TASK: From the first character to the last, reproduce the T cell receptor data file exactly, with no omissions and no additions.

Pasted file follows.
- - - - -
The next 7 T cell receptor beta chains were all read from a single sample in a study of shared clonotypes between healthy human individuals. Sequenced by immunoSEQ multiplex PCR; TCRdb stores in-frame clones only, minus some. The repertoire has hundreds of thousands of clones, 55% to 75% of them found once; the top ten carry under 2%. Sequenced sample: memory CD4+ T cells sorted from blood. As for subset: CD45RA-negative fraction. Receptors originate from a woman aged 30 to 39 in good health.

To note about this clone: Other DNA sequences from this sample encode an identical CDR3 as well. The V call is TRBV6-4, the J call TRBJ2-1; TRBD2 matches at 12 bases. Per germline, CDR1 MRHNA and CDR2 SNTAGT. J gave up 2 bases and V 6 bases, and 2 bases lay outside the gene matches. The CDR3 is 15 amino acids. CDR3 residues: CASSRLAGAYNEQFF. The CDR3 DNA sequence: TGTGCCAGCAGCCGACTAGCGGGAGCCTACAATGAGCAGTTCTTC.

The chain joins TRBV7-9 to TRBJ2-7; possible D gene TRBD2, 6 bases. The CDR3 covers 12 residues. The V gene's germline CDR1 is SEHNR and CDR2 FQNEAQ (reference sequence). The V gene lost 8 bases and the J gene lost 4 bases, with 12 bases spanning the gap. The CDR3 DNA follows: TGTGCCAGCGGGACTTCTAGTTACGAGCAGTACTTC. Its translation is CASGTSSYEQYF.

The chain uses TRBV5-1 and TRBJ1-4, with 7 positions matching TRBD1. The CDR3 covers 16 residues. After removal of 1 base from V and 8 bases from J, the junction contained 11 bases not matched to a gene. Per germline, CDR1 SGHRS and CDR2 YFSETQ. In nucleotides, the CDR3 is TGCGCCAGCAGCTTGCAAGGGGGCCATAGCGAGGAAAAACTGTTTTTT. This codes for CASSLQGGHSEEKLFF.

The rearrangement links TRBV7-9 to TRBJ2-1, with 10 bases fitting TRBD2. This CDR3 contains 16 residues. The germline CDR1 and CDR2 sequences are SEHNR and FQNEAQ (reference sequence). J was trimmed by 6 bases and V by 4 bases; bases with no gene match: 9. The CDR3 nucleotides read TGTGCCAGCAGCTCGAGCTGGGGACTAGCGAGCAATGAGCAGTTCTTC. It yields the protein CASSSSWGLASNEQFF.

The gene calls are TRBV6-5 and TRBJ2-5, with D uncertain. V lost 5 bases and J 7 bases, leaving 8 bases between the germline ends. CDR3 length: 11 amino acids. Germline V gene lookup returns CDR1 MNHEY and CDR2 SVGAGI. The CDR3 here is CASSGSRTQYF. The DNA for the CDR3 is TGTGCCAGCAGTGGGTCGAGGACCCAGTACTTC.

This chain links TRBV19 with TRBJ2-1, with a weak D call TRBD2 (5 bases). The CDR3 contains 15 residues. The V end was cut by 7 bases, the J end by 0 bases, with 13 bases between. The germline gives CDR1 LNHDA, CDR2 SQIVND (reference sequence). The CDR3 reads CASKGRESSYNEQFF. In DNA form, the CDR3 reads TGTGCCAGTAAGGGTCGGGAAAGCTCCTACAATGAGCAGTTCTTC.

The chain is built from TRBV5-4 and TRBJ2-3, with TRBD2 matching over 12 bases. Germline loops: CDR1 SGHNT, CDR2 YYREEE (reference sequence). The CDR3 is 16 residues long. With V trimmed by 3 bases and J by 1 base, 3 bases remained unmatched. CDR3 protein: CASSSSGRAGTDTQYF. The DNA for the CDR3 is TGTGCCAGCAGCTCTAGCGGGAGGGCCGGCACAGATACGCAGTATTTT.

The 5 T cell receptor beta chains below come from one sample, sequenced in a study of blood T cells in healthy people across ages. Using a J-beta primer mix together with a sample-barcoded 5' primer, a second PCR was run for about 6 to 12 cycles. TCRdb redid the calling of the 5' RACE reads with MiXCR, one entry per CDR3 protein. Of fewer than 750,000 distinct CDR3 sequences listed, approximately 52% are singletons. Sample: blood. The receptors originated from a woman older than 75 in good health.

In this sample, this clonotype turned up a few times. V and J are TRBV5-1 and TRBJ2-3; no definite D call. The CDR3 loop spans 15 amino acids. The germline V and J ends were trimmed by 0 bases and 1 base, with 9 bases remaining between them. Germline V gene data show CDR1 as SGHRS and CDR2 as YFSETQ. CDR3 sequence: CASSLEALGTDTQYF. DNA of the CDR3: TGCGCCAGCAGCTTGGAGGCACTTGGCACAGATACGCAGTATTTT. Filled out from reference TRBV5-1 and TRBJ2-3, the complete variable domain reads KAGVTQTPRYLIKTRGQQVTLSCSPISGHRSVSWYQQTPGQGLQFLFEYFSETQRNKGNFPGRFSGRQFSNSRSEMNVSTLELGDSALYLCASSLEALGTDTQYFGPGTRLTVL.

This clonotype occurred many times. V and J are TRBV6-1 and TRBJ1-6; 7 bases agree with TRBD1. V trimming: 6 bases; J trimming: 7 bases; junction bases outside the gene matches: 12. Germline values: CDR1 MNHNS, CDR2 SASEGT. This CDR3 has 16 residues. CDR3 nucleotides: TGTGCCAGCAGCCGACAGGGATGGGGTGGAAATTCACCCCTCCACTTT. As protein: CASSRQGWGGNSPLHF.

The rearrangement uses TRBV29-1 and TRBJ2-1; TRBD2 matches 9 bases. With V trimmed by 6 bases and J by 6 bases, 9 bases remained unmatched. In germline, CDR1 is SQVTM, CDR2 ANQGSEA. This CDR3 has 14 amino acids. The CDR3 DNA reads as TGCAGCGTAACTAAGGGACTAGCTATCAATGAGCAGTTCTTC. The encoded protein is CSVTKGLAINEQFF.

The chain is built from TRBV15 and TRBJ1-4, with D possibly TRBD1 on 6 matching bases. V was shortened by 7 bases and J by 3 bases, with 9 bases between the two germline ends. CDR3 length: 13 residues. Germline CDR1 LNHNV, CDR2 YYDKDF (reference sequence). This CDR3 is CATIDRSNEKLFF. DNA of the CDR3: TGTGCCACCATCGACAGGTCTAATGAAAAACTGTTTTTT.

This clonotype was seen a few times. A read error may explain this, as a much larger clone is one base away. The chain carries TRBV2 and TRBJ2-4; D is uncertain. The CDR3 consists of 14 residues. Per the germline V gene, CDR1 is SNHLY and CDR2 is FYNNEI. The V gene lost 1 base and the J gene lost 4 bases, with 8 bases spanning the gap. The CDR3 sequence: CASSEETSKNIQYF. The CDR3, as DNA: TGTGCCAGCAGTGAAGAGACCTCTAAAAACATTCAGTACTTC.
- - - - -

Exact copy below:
The next 7 T cell receptor beta chains were all read from a single sample in a study of shared clonotypes between healthy human individuals. Sequenced by immunoSEQ multiplex PCR; TCRdb stores in-frame clones only, minus some. The repertoire has hundreds of thousands of clones, 55% to 75% of them found once; the top ten carry under 2%. Sequenced sample: memory CD4+ T cells sorted from blood. As for subset: CD45RA-negative fraction. Receptors originate from a woman aged 30 to 39 in good health.

To note about this clone: Other DNA sequences from this sample encode an identical CDR3 as well. The V call is TRBV6-4, the J call TRBJ2-1; TRBD2 matches at 12 bases. Per germline, CDR1 MRHNA and CDR2 SNTAGT. J gave up 2 bases and V 6 bases, and 2 bases lay outside the gene matches. The CDR3 is 15 amino acids. CDR3 residues: CASSRLAGAYNEQFF. The CDR3 DNA sequence: TGTGCCAGCAGCCGACTAGCGGGAGCCTACAATGAGCAGTTCTTC.

The chain joins TRBV7-9 to TRBJ2-7; possible D gene TRBD2, 6 bases. The CDR3 covers 12 residues. The V gene's germline CDR1 is SEHNR and CDR2 FQNEAQ (reference sequence). The V gene lost 8 bases and the J gene lost 4 bases, with 12 bases spanning the gap. The CDR3 DNA follows: TGTGCCAGCGGGACTTCTAGTTACGAGCAGTACTTC. Its translation is CASGTSSYEQYF.

The chain uses TRBV5-1 and TRBJ1-4, with 7 positions matching TRBD1. The CDR3 covers 16 residues. After removal of 1 base from V and 8 bases from J, the junction contained 11 bases not matched to a gene. Per germline, CDR1 SGHRS and CDR2 YFSETQ. In nucleotides, the CDR3 is TGCGCCAGCAGCTTGCAAGGGGGCCATAGCGAGGAAAAACTGTTTTTT. This codes for CASSLQGGHSEEKLFF.

The rearrangement links TRBV7-9 to TRBJ2-1, with 10 bases fitting TRBD2. This CDR3 contains 16 residues. The germline CDR1 and CDR2 sequences are SEHNR and FQNEAQ (reference sequence). J was trimmed by 6 bases and V by 4 bases; bases with no gene match: 9. The CDR3 nucleotides read TGTGCCAGCAGCTCGAGCTGGGGACTAGCGAGCAATGAGCAGTTCTTC. It yields the protein CASSSSWGLASNEQFF.

The gene calls are TRBV6-5 and TRBJ2-5, with D uncertain. V lost 5 bases and J 7 bases, leaving 8 bases between the germline ends. CDR3 length: 11 amino acids. Germline V gene lookup returns CDR1 MNHEY and CDR2 SVGAGI. The CDR3 here is CASSGSRTQYF. The DNA for the CDR3 is TGTGCCAGCAGTGGGTCGAGGACCCAGTACTTC.

This chain links TRBV19 with TRBJ2-1, with a weak D call TRBD2 (5 bases). The CDR3 contains 15 residues. The V end was cut by 7 bases, the J end by 0 bases, with 13 bases between. The germline gives CDR1 LNHDA, CDR2 SQIVND (reference sequence). The CDR3 reads CASKGRESSYNEQFF. In DNA form, the CDR3 reads TGTGCCAGTAAGGGTCGGGAAAGCTCCTACAATGAGCAGTTCTTC.

The chain is built from TRBV5-4 and TRBJ2-3, with TRBD2 matching over 12 bases. Germline loops: CDR1 SGHNT, CDR2 YYREEE (reference sequence). The CDR3 is 16 residues long. With V trimmed by 3 bases and J by 1 base, 3 bases remained unmatched. CDR3 protein: CASSSSGRAGTDTQYF. The DNA for the CDR3 is TGTGCCAGCAGCTCTAGCGGGAGGGCCGGCACAGATACGCAGTATTTT.

The 5 T cell receptor beta chains below come from one sample, sequenced in a study of blood T cells in healthy people across ages. Using a J-beta primer mix together with a sample-barcoded 5' primer, a second PCR was run for about 6 to 12 cycles. TCRdb redid the calling of the 5' RACE reads with MiXCR, one entry per CDR3 protein. Of fewer than 750,000 distinct CDR3 sequences listed, approximately 52% are singletons. Sample: blood. The receptors originated from a woman older than 75 in good health.

In this sample, this clonotype turned up a few times. V and J are TRBV5-1 and TRBJ2-3; no definite D call. The CDR3 loop spans 15 amino acids. The germline V and J ends were trimmed by 0 bases and 1 base, with 9 bases remaining between them. Germline V gene data show CDR1 as SGHRS and CDR2 as YFSETQ. CDR3 sequence: CASSLEALGTDTQYF. DNA of the CDR3: TGCGCCAGCAGCTTGGAGGCACTTGGCACAGATACGCAGTATTTT. Filled out from reference TRBV5-1 and TRBJ2-3, the complete variable domain reads KAGVTQTPRYLIKTRGQQVTLSCSPISGHRSVSWYQQTPGQGLQFLFEYFSETQRNKGNFPGRFSGRQFSNSRSEMNVSTLELGDSALYLCASSLEALGTDTQYFGPGTRLTVL.

This clonotype occurred many times. V and J are TRBV6-1 and TRBJ1-6; 7 bases agree with TRBD1. V trimming: 6 bases; J trimming: 7 bases; junction bases outside the gene matches: 12. Germline values: CDR1 MNHNS, CDR2 SASEGT. This CDR3 has 16 residues. CDR3 nucleotides: TGTGCCAGCAGCCGACAGGGATGGGGTGGAAATTCACCCCTCCACTTT. As protein: CASSRQGWGGNSPLHF.

The rearrangement uses TRBV29-1 and TRBJ2-1; TRBD2 matches 9 bases. With V trimmed by 6 bases and J by 6 bases, 9 bases remained unmatched. In germline, CDR1 is SQVTM, CDR2 ANQGSEA. This CDR3 has 14 amino acids. The CDR3 DNA reads as TGCAGCGTAACTAAGGGACTAGCTATCAATGAGCAGTTCTTC. The encoded protein is CSVTKGLAINEQFF.

The chain is built from TRBV15 and TRBJ1-4, with D possibly TRBD1 on 6 matching bases. V was shortened by 7 bases and J by 3 bases, with 9 bases between the two germline ends. CDR3 length: 13 residues. Germline CDR1 LNHNV, CDR2 YYDKDF (reference sequence). This CDR3 is CATIDRSNEKLFF. DNA of the CDR3: TGTGCCACCATCGACAGGTCTAATGAAAAACTGTTTTTT.

This clonotype was seen a few times. A read error may explain this, as a much larger clone is one base away. The chain carries TRBV2 and TRBJ2-4; D is uncertain. The CDR3 consists of 14 residues. Per the germline V gene, CDR1 is SNHLY and CDR2 is FYNNEI. The V gene lost 1 base and the J gene lost 4 bases, with 8 bases spanning the gap. The CDR3 sequence: CASSEETSKNIQYF. The CDR3, as DNA: TGTGCCAGCAGTGAAGAGACCTCTAAAAACATTCAGTACTTC.